Figure 1 contrasts the extent of market access for an EBA exporter (Cambodia), a GSP exporter (Indonesia), and the only real MFN exporter (Singapore). For every among the three selected countries, the figure provides weighted (by export shares) average unadjusted and adjusted preferential market access in brackets. In every cases, the curves become very steep as you approaches the last ten products roughly. Those will be the products that could gain the most preferential access however they are also currently negligible in the export basket, never reaching 3% of export value. This pattern reflects the workings of political-economy motives in the determination of rent transfers granted through preferential market access – tariff preferences are granted to sectors and products where they face little competition, i.e. usually to sectors and products that export negligible amounts to the EU.
Figure 1 . Cumulative exports against cumulative preferences
(HS-10 digit what to the EU25 in 2004)
Average unadjusted and adjusted preferential market access weighted by export shares in brackets
The black and gray curves in Figure 1 will be the unadjusted and adjusted curves respectively. The length between your current adjusted and unadjusted lines (solid ones) indicates the extent of erosion because of competition by other preference-receiving countries in today’s situation. The distance between your gray solid and gray dashed lines indicates the extent of loss/gain with regard to the adjusted preferential margin when implementing the proposed FTA between your EU and ASEAN countries. According to find 1, you will find a clear loss for Cambodia (the EBA country) and gains for Indonesia (GSP) and Singapore (MFN). Going a step further and comparing the patterns across EBA and GSP ASEAN exporters would show that the EBA group is fairly homogeneous in ASEAN, however, not the GSP group, therefore the former would form an all natural negotiating group however, not the latter (see details in Carrère et al. forthcoming).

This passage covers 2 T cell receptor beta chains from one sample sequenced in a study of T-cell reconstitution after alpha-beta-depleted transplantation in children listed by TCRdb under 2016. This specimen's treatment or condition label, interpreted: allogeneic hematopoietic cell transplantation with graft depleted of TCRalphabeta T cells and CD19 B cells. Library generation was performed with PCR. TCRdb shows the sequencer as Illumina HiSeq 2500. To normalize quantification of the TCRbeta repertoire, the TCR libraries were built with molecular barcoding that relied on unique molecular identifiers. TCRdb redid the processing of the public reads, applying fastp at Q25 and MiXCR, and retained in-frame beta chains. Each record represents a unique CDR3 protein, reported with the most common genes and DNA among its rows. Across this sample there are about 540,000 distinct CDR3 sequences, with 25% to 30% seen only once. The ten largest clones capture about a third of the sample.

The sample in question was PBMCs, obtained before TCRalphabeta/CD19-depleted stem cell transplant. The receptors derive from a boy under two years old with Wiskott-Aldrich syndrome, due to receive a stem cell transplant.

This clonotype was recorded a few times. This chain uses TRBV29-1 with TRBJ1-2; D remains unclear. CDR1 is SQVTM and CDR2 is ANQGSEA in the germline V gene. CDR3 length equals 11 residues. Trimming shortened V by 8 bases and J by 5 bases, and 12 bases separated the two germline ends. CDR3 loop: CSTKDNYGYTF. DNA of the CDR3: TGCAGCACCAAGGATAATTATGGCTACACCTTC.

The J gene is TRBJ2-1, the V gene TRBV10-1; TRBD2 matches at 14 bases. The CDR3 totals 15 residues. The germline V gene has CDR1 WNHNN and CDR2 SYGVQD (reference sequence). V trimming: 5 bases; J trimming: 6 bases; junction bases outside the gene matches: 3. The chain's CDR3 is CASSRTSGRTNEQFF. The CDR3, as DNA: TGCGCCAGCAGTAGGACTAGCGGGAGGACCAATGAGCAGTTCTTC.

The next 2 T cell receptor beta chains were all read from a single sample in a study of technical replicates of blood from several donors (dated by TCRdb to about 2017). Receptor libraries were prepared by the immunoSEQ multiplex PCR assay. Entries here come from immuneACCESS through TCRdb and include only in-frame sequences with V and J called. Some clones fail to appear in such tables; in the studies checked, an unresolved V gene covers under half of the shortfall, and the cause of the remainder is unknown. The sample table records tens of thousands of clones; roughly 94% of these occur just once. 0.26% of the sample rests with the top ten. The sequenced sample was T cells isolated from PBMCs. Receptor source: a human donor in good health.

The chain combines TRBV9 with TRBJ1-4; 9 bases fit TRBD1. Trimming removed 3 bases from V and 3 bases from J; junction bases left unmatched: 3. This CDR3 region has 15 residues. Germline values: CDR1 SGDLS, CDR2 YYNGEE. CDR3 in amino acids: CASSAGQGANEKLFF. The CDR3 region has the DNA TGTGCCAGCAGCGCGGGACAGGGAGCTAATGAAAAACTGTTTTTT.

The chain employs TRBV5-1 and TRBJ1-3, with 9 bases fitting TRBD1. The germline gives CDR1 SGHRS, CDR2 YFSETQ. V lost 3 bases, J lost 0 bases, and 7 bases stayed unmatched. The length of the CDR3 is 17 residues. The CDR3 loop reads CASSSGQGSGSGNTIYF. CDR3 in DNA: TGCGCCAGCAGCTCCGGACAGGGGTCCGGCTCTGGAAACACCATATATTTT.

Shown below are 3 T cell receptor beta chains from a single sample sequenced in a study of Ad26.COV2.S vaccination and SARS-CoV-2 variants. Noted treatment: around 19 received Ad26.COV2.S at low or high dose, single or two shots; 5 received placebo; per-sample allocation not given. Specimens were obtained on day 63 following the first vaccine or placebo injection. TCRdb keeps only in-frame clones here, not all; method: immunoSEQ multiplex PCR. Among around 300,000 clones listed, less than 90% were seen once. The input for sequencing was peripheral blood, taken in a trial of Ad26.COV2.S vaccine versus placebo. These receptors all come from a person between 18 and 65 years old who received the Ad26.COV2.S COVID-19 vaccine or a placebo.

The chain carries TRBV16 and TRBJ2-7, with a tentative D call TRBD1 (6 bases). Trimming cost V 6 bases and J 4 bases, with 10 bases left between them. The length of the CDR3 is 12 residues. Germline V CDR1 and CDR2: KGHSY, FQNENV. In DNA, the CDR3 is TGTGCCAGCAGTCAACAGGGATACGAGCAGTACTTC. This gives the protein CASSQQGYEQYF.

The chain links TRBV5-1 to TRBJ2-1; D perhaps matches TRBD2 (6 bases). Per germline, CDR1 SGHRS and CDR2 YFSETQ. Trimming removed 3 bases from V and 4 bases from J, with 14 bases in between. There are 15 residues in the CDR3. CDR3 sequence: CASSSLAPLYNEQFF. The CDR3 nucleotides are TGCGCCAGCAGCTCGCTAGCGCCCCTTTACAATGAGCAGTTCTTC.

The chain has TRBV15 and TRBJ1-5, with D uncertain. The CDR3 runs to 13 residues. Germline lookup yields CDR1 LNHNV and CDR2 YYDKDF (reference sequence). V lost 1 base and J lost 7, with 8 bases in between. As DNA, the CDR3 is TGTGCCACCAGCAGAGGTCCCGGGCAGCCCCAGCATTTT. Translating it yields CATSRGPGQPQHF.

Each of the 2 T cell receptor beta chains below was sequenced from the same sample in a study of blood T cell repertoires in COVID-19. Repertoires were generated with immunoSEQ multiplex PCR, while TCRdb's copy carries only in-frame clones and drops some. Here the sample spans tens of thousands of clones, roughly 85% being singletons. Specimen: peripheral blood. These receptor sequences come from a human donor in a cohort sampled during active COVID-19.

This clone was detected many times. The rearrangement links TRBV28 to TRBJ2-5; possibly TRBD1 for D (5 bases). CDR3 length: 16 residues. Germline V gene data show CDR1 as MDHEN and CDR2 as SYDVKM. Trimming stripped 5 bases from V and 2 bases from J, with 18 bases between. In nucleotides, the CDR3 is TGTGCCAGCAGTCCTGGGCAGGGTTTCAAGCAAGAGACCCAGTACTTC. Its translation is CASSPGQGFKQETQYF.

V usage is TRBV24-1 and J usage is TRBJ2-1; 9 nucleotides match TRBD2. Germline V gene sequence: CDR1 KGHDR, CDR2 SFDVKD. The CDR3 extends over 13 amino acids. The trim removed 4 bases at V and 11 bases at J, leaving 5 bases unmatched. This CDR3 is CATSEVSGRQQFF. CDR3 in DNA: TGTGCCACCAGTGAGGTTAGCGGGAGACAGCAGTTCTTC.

These measures of market access claim that ASEAN members will face completely different outcomes when negotiating as an organization with the EU or US, that have extensive trade preference programmes. This diversity can be likely to be within other countries negotiating PTAs, including the “Economic Partnership Agreements” or negotiations for LDCs’ market access beneath the Doha round (see Carrère and de Melo 2009). Regarding ASEAN, even the EBA beneficiaries’ effective market access is cut in two once EU preferential usage of other partners is considered. The tiny aggregate value of preferences captured by the “Lorenz-like” curves in the export/preference-margin space show clearly that preferences are always received for products with really small export shares.
This simple pictorial representation of effective market access helps explain the contrast between ex ante assessments of preferential market access that often predict welfare gains from reciprocal preferential tariff reductions and the outcomes of negotiations that reveal tensions leading to many exceptions to full market access. For instance, in recognition of the various degrees of development among its members, in every its PTA negotiations, ASEAN has individual exception lists. The tensions in today’s “Economic Partnership Agreements” negotiations also suggest divergence of interests across member countries in the same negotiation group, aside from across negotiation groups. Using the measures presented here may help better realize why “one size will not fit all” and explain the tensions in preferential trade negotiations.
1 Unadjusted preferences can’t be normalised to 100% because they may take on positive or negative values.
Low, P. R. Piermanti, and J. Richetering (2005), “Multilateral Answers to the Erosions of non-reciprocal Preferences in NAMA”, ERSD- 2005-05, (Geneva, World Trade Organization).